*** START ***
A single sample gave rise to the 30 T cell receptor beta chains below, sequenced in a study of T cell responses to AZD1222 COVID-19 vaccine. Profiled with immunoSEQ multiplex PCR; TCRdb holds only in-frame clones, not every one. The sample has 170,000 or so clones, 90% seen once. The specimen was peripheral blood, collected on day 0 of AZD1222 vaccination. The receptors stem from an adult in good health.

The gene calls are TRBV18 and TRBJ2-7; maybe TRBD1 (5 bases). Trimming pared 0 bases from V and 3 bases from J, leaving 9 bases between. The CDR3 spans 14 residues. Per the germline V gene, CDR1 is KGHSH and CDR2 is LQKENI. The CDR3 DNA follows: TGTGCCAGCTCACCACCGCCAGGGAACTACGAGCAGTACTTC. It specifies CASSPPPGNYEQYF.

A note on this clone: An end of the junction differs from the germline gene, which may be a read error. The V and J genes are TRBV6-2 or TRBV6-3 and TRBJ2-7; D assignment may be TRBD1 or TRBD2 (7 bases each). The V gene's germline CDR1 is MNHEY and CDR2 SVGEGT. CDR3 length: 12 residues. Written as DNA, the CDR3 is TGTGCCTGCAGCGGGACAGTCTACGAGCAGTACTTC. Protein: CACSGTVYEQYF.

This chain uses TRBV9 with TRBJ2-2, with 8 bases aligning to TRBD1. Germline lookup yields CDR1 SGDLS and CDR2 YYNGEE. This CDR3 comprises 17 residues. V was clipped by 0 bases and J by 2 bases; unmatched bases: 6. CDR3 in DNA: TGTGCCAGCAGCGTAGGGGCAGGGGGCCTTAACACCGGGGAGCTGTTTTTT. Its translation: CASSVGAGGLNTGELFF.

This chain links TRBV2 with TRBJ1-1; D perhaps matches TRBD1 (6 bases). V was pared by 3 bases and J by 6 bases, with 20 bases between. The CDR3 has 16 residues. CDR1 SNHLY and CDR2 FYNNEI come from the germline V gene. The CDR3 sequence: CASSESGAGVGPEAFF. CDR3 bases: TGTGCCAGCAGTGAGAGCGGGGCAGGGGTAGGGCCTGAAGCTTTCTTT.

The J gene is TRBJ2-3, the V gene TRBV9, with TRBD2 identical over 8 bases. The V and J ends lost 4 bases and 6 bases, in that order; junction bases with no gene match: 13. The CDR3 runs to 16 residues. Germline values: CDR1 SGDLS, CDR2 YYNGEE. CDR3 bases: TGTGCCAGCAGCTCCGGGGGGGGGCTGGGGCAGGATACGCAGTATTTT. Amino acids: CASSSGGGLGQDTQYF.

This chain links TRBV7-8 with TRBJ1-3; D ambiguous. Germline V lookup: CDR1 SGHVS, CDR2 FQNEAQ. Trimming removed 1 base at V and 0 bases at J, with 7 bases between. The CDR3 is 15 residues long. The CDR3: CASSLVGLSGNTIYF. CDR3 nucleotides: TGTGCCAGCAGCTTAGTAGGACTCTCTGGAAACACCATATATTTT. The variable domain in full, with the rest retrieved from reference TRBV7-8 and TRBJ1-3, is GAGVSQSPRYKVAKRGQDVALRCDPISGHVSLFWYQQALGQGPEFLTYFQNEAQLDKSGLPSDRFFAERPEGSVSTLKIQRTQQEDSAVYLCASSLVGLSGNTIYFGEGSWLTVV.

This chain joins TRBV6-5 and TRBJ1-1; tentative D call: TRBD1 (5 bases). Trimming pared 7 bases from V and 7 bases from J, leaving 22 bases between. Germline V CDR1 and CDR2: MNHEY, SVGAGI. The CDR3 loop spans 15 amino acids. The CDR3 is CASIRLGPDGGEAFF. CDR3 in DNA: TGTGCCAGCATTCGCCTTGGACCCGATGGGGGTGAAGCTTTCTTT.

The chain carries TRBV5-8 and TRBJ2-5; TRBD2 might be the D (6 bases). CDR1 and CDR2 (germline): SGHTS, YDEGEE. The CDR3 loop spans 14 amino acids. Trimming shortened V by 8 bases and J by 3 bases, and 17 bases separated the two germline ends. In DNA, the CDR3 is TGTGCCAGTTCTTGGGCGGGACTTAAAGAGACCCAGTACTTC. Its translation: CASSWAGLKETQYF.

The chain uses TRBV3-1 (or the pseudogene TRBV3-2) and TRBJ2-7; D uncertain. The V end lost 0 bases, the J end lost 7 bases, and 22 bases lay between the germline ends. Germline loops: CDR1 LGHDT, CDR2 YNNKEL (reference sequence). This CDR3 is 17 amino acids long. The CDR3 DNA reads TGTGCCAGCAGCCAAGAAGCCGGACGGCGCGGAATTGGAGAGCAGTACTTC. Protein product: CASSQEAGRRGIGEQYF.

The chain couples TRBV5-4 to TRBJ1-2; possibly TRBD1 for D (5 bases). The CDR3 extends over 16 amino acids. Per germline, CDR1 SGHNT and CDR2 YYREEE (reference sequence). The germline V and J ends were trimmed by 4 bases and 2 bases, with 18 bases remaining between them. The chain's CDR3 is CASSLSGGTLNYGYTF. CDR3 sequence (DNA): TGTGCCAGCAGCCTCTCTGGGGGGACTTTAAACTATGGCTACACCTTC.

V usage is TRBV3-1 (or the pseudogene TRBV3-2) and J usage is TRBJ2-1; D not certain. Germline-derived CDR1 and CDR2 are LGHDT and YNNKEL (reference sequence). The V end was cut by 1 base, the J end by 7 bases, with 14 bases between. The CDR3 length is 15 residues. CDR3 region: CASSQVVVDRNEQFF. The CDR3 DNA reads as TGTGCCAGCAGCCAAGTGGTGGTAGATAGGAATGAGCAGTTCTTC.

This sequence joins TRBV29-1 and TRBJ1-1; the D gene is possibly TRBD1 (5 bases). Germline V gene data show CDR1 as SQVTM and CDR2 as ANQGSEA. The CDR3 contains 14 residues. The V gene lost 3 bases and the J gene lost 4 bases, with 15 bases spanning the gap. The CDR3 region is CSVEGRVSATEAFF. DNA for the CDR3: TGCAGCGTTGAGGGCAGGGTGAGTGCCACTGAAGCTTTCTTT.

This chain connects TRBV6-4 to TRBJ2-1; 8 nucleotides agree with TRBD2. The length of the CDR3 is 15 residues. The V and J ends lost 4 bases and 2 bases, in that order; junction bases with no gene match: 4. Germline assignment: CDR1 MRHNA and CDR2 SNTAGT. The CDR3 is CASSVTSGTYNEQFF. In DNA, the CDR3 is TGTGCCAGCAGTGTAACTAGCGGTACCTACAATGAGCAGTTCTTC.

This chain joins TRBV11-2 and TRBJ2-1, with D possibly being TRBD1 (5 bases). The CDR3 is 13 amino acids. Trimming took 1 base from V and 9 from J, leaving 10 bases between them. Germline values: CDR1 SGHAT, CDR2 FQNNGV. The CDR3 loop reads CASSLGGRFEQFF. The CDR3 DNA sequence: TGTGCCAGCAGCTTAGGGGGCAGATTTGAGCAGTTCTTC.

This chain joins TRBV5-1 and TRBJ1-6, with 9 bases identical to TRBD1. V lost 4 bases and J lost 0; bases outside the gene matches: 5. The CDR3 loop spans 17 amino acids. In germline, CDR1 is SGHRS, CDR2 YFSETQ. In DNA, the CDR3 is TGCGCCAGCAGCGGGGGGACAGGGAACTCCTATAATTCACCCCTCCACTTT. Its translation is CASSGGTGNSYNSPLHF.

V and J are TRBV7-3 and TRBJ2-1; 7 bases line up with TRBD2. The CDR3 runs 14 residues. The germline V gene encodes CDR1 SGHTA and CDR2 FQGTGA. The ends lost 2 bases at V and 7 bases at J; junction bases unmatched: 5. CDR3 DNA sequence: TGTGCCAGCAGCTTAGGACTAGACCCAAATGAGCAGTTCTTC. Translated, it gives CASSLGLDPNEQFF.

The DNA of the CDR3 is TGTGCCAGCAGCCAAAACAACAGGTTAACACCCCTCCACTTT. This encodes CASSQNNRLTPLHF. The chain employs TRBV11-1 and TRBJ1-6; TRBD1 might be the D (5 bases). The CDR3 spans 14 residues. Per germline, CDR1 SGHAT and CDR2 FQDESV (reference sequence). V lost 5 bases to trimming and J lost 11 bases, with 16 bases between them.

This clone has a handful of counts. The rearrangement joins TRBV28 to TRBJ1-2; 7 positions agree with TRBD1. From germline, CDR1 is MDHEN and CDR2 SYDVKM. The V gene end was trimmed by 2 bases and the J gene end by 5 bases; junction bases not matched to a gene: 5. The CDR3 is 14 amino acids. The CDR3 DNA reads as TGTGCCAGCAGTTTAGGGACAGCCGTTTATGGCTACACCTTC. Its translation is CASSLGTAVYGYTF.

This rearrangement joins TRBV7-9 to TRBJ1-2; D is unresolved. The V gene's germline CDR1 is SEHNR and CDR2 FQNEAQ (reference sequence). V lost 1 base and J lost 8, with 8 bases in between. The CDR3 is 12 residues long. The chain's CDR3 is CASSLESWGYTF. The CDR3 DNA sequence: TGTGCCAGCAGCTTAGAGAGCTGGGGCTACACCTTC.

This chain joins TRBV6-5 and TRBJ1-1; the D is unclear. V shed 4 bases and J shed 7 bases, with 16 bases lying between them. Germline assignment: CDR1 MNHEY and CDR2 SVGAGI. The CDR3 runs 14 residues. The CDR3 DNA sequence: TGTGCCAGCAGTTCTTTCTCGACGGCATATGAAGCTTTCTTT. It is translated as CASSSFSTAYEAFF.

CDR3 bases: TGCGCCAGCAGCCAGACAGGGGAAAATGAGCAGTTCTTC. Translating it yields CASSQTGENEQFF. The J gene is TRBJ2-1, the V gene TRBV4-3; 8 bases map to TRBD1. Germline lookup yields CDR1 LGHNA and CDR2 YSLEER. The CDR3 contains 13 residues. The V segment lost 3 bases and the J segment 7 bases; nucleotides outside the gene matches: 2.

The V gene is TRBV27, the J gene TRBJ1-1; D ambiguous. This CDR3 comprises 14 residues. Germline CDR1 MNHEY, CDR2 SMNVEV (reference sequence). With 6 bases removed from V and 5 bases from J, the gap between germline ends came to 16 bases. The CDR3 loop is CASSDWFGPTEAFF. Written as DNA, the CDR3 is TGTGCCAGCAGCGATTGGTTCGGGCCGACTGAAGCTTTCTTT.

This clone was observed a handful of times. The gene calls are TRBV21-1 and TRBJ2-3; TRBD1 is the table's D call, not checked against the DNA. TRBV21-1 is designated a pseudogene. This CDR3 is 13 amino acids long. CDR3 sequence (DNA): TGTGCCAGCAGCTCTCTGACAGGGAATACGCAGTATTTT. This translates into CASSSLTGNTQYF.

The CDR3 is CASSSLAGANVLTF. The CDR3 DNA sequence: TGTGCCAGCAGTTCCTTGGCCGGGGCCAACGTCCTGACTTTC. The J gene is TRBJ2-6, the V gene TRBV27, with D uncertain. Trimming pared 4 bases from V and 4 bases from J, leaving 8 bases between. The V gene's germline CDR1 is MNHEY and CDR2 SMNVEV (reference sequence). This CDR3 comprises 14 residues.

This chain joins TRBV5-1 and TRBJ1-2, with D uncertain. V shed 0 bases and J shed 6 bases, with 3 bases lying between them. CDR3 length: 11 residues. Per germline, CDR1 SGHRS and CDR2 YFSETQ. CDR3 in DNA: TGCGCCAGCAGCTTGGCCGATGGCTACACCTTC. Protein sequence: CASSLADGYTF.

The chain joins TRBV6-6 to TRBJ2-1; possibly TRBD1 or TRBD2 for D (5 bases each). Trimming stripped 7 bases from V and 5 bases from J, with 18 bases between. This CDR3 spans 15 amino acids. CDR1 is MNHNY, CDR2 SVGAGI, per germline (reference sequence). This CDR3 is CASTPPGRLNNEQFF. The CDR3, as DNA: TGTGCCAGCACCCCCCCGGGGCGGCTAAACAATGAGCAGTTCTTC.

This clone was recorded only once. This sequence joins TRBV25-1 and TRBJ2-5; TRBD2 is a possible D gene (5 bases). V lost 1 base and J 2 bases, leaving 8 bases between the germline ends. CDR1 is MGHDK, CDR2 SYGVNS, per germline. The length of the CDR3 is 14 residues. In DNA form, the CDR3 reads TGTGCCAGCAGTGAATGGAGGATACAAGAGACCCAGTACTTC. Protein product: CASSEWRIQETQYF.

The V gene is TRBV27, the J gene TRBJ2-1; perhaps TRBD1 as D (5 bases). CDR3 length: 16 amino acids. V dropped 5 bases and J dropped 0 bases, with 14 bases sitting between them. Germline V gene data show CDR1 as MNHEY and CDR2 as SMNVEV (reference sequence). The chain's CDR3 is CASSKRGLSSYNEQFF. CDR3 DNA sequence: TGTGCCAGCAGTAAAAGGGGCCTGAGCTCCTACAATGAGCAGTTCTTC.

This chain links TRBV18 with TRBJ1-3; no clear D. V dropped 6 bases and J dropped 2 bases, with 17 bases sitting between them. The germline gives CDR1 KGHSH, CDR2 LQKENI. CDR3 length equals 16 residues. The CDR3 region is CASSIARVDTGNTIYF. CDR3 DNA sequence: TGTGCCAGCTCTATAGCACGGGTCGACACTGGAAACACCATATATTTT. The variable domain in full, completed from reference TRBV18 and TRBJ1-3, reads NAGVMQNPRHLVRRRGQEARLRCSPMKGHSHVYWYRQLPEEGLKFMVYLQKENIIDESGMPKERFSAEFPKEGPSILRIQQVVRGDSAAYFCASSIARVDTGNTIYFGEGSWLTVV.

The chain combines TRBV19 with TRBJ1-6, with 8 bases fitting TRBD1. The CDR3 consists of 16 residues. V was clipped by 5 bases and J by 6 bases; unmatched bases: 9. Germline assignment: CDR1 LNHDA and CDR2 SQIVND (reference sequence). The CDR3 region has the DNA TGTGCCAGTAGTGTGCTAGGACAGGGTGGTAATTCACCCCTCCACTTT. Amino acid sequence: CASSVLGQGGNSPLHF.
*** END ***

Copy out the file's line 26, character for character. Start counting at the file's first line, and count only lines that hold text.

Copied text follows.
This chain joins TRBV5-1 and TRBJ1-2, with D uncertain. V shed 0 bases and J shed 6 bases, with 3 bases lying between them. CDR3 length: 11 residues. Per germline, CDR1 SGHRS and CDR2 YFSETQ. CDR3 in DNA: TGCGCCAGCAGCTTGGCCGATGGCTACACCTTC. Protein sequence: CASSLADGYTF.